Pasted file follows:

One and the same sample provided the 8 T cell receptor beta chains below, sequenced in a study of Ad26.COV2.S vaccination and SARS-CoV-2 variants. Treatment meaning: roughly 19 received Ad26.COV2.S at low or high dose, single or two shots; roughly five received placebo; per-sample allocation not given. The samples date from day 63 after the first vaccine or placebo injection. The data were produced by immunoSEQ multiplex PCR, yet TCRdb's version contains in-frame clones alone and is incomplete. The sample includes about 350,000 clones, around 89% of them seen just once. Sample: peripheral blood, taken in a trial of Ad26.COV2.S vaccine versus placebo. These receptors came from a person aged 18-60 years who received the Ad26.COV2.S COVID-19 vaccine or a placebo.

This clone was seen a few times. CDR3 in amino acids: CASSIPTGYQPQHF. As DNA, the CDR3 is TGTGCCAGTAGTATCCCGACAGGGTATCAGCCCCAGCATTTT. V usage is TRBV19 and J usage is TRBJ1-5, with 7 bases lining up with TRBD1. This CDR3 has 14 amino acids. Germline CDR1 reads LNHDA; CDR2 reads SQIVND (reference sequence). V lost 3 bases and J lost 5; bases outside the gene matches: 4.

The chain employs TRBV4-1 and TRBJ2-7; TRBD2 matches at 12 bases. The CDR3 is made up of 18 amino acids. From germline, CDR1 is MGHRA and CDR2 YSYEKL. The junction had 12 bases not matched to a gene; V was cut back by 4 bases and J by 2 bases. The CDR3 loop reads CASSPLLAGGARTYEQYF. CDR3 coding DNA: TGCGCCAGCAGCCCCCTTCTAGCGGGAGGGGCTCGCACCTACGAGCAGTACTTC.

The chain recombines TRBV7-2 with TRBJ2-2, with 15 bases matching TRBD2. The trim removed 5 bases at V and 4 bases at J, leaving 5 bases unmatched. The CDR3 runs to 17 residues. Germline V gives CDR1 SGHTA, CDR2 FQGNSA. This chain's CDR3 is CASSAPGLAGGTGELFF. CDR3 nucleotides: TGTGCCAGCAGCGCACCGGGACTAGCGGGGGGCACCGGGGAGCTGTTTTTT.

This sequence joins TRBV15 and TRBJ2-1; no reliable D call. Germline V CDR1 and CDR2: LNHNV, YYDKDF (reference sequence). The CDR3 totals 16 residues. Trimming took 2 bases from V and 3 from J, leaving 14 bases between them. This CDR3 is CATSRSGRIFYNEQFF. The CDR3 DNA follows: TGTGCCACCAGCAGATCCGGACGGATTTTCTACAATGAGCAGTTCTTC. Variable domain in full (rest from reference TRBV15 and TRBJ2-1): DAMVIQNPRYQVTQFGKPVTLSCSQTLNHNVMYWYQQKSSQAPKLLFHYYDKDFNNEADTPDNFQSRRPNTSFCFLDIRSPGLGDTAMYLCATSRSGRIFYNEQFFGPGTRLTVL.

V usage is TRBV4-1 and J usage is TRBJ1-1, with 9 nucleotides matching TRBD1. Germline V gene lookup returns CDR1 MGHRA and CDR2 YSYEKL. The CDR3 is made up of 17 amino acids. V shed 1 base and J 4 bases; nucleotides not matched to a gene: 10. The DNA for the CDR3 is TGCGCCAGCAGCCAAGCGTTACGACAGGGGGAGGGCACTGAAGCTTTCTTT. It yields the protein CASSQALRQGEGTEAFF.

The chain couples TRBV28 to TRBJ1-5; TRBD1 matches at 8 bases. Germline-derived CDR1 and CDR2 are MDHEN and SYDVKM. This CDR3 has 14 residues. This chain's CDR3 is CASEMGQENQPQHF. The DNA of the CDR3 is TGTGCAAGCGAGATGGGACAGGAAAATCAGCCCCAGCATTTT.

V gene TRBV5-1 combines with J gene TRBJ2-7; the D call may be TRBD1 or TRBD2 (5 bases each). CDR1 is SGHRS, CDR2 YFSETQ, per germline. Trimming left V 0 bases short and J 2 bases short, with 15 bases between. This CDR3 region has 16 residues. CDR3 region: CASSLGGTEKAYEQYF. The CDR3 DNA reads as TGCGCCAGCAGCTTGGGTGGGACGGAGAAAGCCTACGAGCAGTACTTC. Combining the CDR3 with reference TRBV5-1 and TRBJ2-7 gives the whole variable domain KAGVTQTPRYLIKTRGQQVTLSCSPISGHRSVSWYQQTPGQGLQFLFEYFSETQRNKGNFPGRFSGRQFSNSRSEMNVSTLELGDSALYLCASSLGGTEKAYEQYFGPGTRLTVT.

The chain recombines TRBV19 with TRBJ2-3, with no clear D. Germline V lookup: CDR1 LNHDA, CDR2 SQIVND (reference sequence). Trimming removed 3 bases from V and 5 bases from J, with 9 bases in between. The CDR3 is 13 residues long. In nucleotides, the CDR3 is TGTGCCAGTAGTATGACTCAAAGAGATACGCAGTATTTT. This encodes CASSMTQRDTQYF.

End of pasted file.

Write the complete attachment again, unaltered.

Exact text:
One and the same sample provided the 8 T cell receptor beta chains below, sequenced in a study of Ad26.COV2.S vaccination and SARS-CoV-2 variants. Treatment meaning: roughly 19 received Ad26.COV2.S at low or high dose, single or two shots; roughly five received placebo; per-sample allocation not given. The samples date from day 63 after the first vaccine or placebo injection. The data were produced by immunoSEQ multiplex PCR, yet TCRdb's version contains in-frame clones alone and is incomplete. The sample includes about 350,000 clones, around 89% of them seen just once. Sample: peripheral blood, taken in a trial of Ad26.COV2.S vaccine versus placebo. These receptors came from a person aged 18-60 years who received the Ad26.COV2.S COVID-19 vaccine or a placebo.

This clone was seen a few times. CDR3 in amino acids: CASSIPTGYQPQHF. As DNA, the CDR3 is TGTGCCAGTAGTATCCCGACAGGGTATCAGCCCCAGCATTTT. V usage is TRBV19 and J usage is TRBJ1-5, with 7 bases lining up with TRBD1. This CDR3 has 14 amino acids. Germline CDR1 reads LNHDA; CDR2 reads SQIVND (reference sequence). V lost 3 bases and J lost 5; bases outside the gene matches: 4.

The chain employs TRBV4-1 and TRBJ2-7; TRBD2 matches at 12 bases. The CDR3 is made up of 18 amino acids. From germline, CDR1 is MGHRA and CDR2 YSYEKL. The junction had 12 bases not matched to a gene; V was cut back by 4 bases and J by 2 bases. The CDR3 loop reads CASSPLLAGGARTYEQYF. CDR3 coding DNA: TGCGCCAGCAGCCCCCTTCTAGCGGGAGGGGCTCGCACCTACGAGCAGTACTTC.

The chain recombines TRBV7-2 with TRBJ2-2, with 15 bases matching TRBD2. The trim removed 5 bases at V and 4 bases at J, leaving 5 bases unmatched. The CDR3 runs to 17 residues. Germline V gives CDR1 SGHTA, CDR2 FQGNSA. This chain's CDR3 is CASSAPGLAGGTGELFF. CDR3 nucleotides: TGTGCCAGCAGCGCACCGGGACTAGCGGGGGGCACCGGGGAGCTGTTTTTT.

This sequence joins TRBV15 and TRBJ2-1; no reliable D call. Germline V CDR1 and CDR2: LNHNV, YYDKDF (reference sequence). The CDR3 totals 16 residues. Trimming took 2 bases from V and 3 from J, leaving 14 bases between them. This CDR3 is CATSRSGRIFYNEQFF. The CDR3 DNA follows: TGTGCCACCAGCAGATCCGGACGGATTTTCTACAATGAGCAGTTCTTC. Variable domain in full (rest from reference TRBV15 and TRBJ2-1): DAMVIQNPRYQVTQFGKPVTLSCSQTLNHNVMYWYQQKSSQAPKLLFHYYDKDFNNEADTPDNFQSRRPNTSFCFLDIRSPGLGDTAMYLCATSRSGRIFYNEQFFGPGTRLTVL.

V usage is TRBV4-1 and J usage is TRBJ1-1, with 9 nucleotides matching TRBD1. Germline V gene lookup returns CDR1 MGHRA and CDR2 YSYEKL. The CDR3 is made up of 17 amino acids. V shed 1 base and J 4 bases; nucleotides not matched to a gene: 10. The DNA for the CDR3 is TGCGCCAGCAGCCAAGCGTTACGACAGGGGGAGGGCACTGAAGCTTTCTTT. It yields the protein CASSQALRQGEGTEAFF.

The chain couples TRBV28 to TRBJ1-5; TRBD1 matches at 8 bases. Germline-derived CDR1 and CDR2 are MDHEN and SYDVKM. This CDR3 has 14 residues. This chain's CDR3 is CASEMGQENQPQHF. The DNA of the CDR3 is TGTGCAAGCGAGATGGGACAGGAAAATCAGCCCCAGCATTTT.

V gene TRBV5-1 combines with J gene TRBJ2-7; the D call may be TRBD1 or TRBD2 (5 bases each). CDR1 is SGHRS, CDR2 YFSETQ, per germline. Trimming left V 0 bases short and J 2 bases short, with 15 bases between. This CDR3 region has 16 residues. CDR3 region: CASSLGGTEKAYEQYF. The CDR3 DNA reads as TGCGCCAGCAGCTTGGGTGGGACGGAGAAAGCCTACGAGCAGTACTTC. Combining the CDR3 with reference TRBV5-1 and TRBJ2-7 gives the whole variable domain KAGVTQTPRYLIKTRGQQVTLSCSPISGHRSVSWYQQTPGQGLQFLFEYFSETQRNKGNFPGRFSGRQFSNSRSEMNVSTLELGDSALYLCASSLGGTEKAYEQYFGPGTRLTVT.

The chain recombines TRBV19 with TRBJ2-3, with no clear D. Germline V lookup: CDR1 LNHDA, CDR2 SQIVND (reference sequence). Trimming removed 3 bases from V and 5 bases from J, with 9 bases in between. The CDR3 is 13 residues long. In nucleotides, the CDR3 is TGTGCCAGTAGTATGACTCAAAGAGATACGCAGTATTTT. This encodes CASSMTQRDTQYF.